She stared at him, seeing true sorrow on his face. She sighed, “All I have ever wanted was to be a simple servant to my Goddess, to do Her work among the people. I have never wanted more than that.” She shook her head slowly, “Now you tell me that I must become High Priestess. And if I do not aid you, my Goddess and my daughter will die. You offer me little choice.” She offered a sad smile.
Telmax nodded gravely. “Would that I could sit here with you and simply share a drink. I too wanted to be a simple servant of the gods.” He glanced back at the Temple of Twilight. “I must be thankful that I have had a few years to serve a pious priest, a good man,” he paused his brows furrowed, “and I saw great work done for our people and for our God,” he paused and shook his head, “Now the gods demand much, much more from us.” He laid his hand on top of hers. “This was not a choice I wanted to make either. We are very alike, priestess.”
Setch narrowed her eyes, “Who is your master? What good man do you serve?”
Telmax swallowed, “You ask difficult questions, but I ask for your trust and should be willing to give in return.” His smile returned, “I am the under-priest to the High Oracle. Keron is my master and my friend.”
“It is not such a great trust you place in me. I could have, within minutes, found out who your master is.” She took her hand away, “Is he your master in this plot as well? Does he send you to me?”
Telmax nodded. “You could easily find out I am his under-priest, but what I have told you of his visions is enough to risk both he and I being executed. Do you think Neldo would let an opportunity to destroy Keron pass?”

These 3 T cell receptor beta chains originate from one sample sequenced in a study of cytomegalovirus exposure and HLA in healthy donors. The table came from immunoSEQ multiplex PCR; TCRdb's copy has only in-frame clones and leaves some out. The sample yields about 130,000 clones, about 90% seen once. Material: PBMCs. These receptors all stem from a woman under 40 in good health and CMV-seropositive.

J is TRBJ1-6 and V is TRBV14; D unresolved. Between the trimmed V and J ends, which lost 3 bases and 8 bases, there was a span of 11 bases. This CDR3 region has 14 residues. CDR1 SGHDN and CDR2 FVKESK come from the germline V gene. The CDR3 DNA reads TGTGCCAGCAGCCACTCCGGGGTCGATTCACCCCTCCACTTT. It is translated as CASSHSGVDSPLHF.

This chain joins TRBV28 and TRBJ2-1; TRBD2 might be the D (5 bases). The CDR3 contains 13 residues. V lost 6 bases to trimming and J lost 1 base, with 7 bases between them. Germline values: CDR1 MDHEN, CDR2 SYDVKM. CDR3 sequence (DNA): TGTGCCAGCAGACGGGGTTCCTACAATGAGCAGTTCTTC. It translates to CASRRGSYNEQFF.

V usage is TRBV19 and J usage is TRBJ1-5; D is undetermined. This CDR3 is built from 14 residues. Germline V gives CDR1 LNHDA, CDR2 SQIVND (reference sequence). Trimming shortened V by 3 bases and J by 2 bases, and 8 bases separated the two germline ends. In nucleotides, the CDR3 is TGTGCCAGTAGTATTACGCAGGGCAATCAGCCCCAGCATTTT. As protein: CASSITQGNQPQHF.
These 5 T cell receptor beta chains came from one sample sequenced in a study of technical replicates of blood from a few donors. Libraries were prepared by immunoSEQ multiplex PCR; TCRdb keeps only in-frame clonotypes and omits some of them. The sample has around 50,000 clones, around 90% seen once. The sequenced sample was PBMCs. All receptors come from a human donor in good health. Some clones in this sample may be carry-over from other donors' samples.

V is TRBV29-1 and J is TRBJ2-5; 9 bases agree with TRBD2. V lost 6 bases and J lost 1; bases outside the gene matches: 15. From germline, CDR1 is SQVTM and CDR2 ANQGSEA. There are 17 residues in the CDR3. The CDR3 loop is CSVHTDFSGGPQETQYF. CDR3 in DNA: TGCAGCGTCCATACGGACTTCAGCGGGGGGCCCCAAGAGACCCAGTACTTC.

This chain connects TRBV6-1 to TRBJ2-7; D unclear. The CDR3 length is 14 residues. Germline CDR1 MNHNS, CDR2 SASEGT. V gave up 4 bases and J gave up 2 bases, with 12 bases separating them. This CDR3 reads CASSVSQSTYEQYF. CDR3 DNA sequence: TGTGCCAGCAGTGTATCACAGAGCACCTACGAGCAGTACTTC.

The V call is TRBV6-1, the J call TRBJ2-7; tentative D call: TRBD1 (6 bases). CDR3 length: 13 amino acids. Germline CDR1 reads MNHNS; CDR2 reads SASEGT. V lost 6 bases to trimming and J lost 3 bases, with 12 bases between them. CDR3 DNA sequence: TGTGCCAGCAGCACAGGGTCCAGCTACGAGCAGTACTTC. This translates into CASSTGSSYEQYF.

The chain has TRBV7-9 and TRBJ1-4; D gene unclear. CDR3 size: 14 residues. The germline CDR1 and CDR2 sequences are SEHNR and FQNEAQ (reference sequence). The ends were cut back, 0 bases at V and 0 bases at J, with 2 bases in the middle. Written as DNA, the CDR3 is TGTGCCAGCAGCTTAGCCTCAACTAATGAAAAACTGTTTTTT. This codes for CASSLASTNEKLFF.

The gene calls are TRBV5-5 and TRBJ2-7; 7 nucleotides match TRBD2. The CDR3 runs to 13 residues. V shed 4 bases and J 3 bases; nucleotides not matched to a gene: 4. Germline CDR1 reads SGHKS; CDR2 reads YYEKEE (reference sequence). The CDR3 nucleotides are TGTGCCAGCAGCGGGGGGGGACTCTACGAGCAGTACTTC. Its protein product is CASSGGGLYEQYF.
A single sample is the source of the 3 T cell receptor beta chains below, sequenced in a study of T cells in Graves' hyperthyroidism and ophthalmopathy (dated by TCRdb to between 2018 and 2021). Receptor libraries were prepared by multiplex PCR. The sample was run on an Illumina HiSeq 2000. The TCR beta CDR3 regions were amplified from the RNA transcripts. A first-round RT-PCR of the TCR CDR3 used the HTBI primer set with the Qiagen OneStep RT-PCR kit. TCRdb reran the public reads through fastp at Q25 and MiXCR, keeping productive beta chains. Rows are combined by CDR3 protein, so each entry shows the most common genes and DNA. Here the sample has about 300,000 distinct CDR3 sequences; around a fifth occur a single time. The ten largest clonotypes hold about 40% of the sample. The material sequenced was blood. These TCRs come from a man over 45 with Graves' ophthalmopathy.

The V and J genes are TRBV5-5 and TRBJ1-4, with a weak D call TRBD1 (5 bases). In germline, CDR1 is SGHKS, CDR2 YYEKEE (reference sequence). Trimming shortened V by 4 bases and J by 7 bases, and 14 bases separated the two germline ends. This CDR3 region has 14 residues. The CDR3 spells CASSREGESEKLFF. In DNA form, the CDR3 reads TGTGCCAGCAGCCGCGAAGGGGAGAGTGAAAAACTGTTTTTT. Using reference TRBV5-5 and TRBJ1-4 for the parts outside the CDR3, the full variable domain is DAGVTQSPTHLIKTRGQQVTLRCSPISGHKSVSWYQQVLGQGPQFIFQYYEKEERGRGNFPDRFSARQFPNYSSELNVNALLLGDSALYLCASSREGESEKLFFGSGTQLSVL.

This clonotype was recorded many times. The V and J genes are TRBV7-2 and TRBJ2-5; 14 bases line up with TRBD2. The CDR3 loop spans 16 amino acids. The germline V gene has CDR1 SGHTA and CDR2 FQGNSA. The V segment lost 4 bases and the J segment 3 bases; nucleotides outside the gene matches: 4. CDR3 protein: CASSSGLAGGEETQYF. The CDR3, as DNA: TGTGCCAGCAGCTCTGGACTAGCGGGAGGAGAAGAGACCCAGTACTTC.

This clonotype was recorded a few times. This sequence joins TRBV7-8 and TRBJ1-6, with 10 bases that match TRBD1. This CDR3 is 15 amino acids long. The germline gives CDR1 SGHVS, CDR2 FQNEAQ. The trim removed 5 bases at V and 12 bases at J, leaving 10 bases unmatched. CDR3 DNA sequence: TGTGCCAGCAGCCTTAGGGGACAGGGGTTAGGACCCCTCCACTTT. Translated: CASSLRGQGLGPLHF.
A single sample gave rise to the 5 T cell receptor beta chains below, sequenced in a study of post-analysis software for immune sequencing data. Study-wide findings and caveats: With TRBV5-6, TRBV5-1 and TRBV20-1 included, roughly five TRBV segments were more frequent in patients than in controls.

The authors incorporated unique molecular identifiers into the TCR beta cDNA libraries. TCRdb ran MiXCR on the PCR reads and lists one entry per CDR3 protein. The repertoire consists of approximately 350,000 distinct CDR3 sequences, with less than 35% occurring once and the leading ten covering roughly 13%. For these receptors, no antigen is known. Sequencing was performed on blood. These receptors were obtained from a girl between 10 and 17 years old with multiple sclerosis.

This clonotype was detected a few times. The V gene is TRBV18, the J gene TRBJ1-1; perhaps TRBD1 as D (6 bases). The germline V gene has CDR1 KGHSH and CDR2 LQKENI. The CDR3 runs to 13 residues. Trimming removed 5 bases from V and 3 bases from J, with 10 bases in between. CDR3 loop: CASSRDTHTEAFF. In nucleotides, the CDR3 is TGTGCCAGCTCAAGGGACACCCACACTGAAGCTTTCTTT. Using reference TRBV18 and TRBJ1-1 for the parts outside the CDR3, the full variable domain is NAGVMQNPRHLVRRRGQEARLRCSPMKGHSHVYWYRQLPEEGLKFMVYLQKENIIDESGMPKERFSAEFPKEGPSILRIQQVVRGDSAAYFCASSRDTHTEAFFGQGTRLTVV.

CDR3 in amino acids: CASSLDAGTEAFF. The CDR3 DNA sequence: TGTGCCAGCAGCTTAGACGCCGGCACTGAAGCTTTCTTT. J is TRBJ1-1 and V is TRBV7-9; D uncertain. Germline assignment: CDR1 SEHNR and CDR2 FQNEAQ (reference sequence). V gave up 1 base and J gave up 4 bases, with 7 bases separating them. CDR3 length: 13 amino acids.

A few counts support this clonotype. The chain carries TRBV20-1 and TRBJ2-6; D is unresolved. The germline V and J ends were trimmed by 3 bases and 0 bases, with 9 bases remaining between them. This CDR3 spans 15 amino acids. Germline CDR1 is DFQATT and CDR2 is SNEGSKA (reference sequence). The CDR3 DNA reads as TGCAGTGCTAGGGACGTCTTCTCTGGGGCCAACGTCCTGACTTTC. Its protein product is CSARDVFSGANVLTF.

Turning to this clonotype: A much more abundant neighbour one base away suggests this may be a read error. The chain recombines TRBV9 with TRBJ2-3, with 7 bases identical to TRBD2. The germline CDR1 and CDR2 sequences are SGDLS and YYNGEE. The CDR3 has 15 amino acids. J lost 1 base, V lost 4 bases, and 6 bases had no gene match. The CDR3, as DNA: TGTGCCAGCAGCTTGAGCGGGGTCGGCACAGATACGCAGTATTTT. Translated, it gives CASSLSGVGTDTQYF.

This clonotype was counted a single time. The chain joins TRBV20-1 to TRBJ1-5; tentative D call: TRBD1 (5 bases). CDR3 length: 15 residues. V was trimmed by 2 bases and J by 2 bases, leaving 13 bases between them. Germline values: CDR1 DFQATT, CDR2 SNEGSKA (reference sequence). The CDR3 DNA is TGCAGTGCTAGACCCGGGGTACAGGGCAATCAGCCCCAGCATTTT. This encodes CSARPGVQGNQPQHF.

Setch turned to face him. What he has told me about this vision could endanger him and the High Oracle. His heretical words about dying gods were enough to condemn him in any temple. She sighed, recognizing that she still wanted to trust him, and she did not want to be responsible if he was harmed. “You do need my help.” She faced him, “Neldo is not your enemy. He may have orchestrated events, but it is not his planning.” She saw real surprise on his face. Can they really be so blind to Tenoch’s scheming, does he put on such a convincing face in his temple?
His eyes searched her face, “Please, tell me, who controls him?”
She saw true fear in his face. “Tenoch controls him. Tenoch has always controlled him. He is Keron’s real enemy.”
“Tenoch?” Telmax grew pale and did not bother to hide his shock. “How do you know this?” his voice was tight.